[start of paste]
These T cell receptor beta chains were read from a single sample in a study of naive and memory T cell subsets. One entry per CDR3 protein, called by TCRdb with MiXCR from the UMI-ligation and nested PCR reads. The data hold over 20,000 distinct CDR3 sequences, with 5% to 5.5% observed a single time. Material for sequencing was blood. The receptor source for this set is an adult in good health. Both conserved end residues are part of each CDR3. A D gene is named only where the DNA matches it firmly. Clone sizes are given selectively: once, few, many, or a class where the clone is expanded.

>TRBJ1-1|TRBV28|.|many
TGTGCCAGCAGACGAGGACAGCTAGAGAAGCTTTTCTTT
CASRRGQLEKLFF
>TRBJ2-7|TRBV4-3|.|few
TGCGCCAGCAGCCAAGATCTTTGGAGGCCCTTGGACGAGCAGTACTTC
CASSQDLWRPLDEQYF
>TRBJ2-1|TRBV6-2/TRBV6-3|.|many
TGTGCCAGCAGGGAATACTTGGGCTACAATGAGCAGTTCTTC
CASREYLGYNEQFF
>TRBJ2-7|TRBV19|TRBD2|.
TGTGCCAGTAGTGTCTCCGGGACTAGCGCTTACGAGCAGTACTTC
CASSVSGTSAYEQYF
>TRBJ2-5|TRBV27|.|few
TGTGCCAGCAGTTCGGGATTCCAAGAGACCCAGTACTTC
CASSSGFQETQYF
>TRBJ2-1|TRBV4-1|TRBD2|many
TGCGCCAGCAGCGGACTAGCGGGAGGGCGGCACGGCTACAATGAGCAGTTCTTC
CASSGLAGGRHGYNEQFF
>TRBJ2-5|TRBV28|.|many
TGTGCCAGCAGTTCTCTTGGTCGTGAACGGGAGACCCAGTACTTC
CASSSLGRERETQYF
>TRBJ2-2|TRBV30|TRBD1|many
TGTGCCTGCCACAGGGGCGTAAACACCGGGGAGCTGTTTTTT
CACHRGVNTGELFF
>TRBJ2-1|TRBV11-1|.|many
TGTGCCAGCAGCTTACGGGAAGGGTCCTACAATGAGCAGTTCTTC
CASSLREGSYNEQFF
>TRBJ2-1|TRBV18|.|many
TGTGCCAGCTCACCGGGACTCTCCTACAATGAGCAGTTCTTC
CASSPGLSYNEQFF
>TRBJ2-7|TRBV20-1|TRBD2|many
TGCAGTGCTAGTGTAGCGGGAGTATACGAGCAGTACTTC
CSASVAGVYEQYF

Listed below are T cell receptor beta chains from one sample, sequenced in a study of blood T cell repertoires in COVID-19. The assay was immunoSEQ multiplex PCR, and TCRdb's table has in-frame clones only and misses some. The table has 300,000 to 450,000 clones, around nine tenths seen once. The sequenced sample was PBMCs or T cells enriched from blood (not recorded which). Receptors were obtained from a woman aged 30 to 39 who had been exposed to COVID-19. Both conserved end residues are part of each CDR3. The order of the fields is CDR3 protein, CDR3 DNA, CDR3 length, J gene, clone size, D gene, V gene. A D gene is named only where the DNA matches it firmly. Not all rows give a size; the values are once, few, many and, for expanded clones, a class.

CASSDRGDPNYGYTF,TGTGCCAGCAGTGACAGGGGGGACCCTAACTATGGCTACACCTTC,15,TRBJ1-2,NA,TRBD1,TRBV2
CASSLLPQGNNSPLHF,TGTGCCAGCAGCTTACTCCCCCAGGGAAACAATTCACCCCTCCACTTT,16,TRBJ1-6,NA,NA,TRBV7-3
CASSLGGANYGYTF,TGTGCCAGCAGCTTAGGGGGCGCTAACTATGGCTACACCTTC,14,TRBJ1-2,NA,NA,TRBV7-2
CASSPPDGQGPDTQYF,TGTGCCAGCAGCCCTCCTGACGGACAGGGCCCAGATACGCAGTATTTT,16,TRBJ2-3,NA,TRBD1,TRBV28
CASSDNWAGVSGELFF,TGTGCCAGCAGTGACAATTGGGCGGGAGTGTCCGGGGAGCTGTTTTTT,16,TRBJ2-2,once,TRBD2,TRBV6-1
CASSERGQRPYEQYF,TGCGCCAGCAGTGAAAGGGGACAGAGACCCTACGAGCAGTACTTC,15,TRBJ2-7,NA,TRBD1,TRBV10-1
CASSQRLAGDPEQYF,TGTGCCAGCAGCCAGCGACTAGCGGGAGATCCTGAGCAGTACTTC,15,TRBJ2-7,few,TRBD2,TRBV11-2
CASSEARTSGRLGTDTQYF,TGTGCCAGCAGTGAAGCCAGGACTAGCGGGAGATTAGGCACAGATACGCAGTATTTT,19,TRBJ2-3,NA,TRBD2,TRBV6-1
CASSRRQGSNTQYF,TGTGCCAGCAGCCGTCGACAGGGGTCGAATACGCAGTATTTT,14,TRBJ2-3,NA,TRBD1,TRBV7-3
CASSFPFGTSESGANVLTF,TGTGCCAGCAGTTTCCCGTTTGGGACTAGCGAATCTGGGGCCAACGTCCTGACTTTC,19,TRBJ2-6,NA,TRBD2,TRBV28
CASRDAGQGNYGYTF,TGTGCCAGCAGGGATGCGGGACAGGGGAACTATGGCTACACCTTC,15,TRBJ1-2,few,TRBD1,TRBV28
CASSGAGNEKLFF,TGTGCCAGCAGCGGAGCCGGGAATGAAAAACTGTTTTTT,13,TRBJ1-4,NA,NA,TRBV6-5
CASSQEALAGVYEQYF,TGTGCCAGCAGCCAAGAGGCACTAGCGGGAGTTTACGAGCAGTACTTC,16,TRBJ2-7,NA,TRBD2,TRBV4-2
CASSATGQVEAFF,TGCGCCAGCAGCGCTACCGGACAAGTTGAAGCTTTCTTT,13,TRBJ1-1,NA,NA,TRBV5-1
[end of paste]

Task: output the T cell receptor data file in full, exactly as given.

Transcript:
These T cell receptor beta chains were read from a single sample in a study of naive and memory T cell subsets. One entry per CDR3 protein, called by TCRdb with MiXCR from the UMI-ligation and nested PCR reads. The data hold over 20,000 distinct CDR3 sequences, with 5% to 5.5% observed a single time. Material for sequencing was blood. The receptor source for this set is an adult in good health. Both conserved end residues are part of each CDR3. A D gene is named only where the DNA matches it firmly. Clone sizes are given selectively: once, few, many, or a class where the clone is expanded.

>TRBJ1-1|TRBV28|.|many
TGTGCCAGCAGACGAGGACAGCTAGAGAAGCTTTTCTTT
CASRRGQLEKLFF
>TRBJ2-7|TRBV4-3|.|few
TGCGCCAGCAGCCAAGATCTTTGGAGGCCCTTGGACGAGCAGTACTTC
CASSQDLWRPLDEQYF
>TRBJ2-1|TRBV6-2/TRBV6-3|.|many
TGTGCCAGCAGGGAATACTTGGGCTACAATGAGCAGTTCTTC
CASREYLGYNEQFF
>TRBJ2-7|TRBV19|TRBD2|.
TGTGCCAGTAGTGTCTCCGGGACTAGCGCTTACGAGCAGTACTTC
CASSVSGTSAYEQYF
>TRBJ2-5|TRBV27|.|few
TGTGCCAGCAGTTCGGGATTCCAAGAGACCCAGTACTTC
CASSSGFQETQYF
>TRBJ2-1|TRBV4-1|TRBD2|many
TGCGCCAGCAGCGGACTAGCGGGAGGGCGGCACGGCTACAATGAGCAGTTCTTC
CASSGLAGGRHGYNEQFF
>TRBJ2-5|TRBV28|.|many
TGTGCCAGCAGTTCTCTTGGTCGTGAACGGGAGACCCAGTACTTC
CASSSLGRERETQYF
>TRBJ2-2|TRBV30|TRBD1|many
TGTGCCTGCCACAGGGGCGTAAACACCGGGGAGCTGTTTTTT
CACHRGVNTGELFF
>TRBJ2-1|TRBV11-1|.|many
TGTGCCAGCAGCTTACGGGAAGGGTCCTACAATGAGCAGTTCTTC
CASSLREGSYNEQFF
>TRBJ2-1|TRBV18|.|many
TGTGCCAGCTCACCGGGACTCTCCTACAATGAGCAGTTCTTC
CASSPGLSYNEQFF
>TRBJ2-7|TRBV20-1|TRBD2|many
TGCAGTGCTAGTGTAGCGGGAGTATACGAGCAGTACTTC
CSASVAGVYEQYF

Listed below are T cell receptor beta chains from one sample, sequenced in a study of blood T cell repertoires in COVID-19. The assay was immunoSEQ multiplex PCR, and TCRdb's table has in-frame clones only and misses some. The table has 300,000 to 450,000 clones, around nine tenths seen once. The sequenced sample was PBMCs or T cells enriched from blood (not recorded which). Receptors were obtained from a woman aged 30 to 39 who had been exposed to COVID-19. Both conserved end residues are part of each CDR3. The order of the fields is CDR3 protein, CDR3 DNA, CDR3 length, J gene, clone size, D gene, V gene. A D gene is named only where the DNA matches it firmly. Not all rows give a size; the values are once, few, many and, for expanded clones, a class.

CASSDRGDPNYGYTF,TGTGCCAGCAGTGACAGGGGGGACCCTAACTATGGCTACACCTTC,15,TRBJ1-2,NA,TRBD1,TRBV2
CASSLLPQGNNSPLHF,TGTGCCAGCAGCTTACTCCCCCAGGGAAACAATTCACCCCTCCACTTT,16,TRBJ1-6,NA,NA,TRBV7-3
CASSLGGANYGYTF,TGTGCCAGCAGCTTAGGGGGCGCTAACTATGGCTACACCTTC,14,TRBJ1-2,NA,NA,TRBV7-2
CASSPPDGQGPDTQYF,TGTGCCAGCAGCCCTCCTGACGGACAGGGCCCAGATACGCAGTATTTT,16,TRBJ2-3,NA,TRBD1,TRBV28
CASSDNWAGVSGELFF,TGTGCCAGCAGTGACAATTGGGCGGGAGTGTCCGGGGAGCTGTTTTTT,16,TRBJ2-2,once,TRBD2,TRBV6-1
CASSERGQRPYEQYF,TGCGCCAGCAGTGAAAGGGGACAGAGACCCTACGAGCAGTACTTC,15,TRBJ2-7,NA,TRBD1,TRBV10-1
CASSQRLAGDPEQYF,TGTGCCAGCAGCCAGCGACTAGCGGGAGATCCTGAGCAGTACTTC,15,TRBJ2-7,few,TRBD2,TRBV11-2
CASSEARTSGRLGTDTQYF,TGTGCCAGCAGTGAAGCCAGGACTAGCGGGAGATTAGGCACAGATACGCAGTATTTT,19,TRBJ2-3,NA,TRBD2,TRBV6-1
CASSRRQGSNTQYF,TGTGCCAGCAGCCGTCGACAGGGGTCGAATACGCAGTATTTT,14,TRBJ2-3,NA,TRBD1,TRBV7-3
CASSFPFGTSESGANVLTF,TGTGCCAGCAGTTTCCCGTTTGGGACTAGCGAATCTGGGGCCAACGTCCTGACTTTC,19,TRBJ2-6,NA,TRBD2,TRBV28
CASRDAGQGNYGYTF,TGTGCCAGCAGGGATGCGGGACAGGGGAACTATGGCTACACCTTC,15,TRBJ1-2,few,TRBD1,TRBV28
CASSGAGNEKLFF,TGTGCCAGCAGCGGAGCCGGGAATGAAAAACTGTTTTTT,13,TRBJ1-4,NA,NA,TRBV6-5
CASSQEALAGVYEQYF,TGTGCCAGCAGCCAAGAGGCACTAGCGGGAGTTTACGAGCAGTACTTC,16,TRBJ2-7,NA,TRBD2,TRBV4-2
CASSATGQVEAFF,TGCGCCAGCAGCGCTACCGGACAAGTTGAAGCTTTCTTT,13,TRBJ1-1,NA,NA,TRBV5-1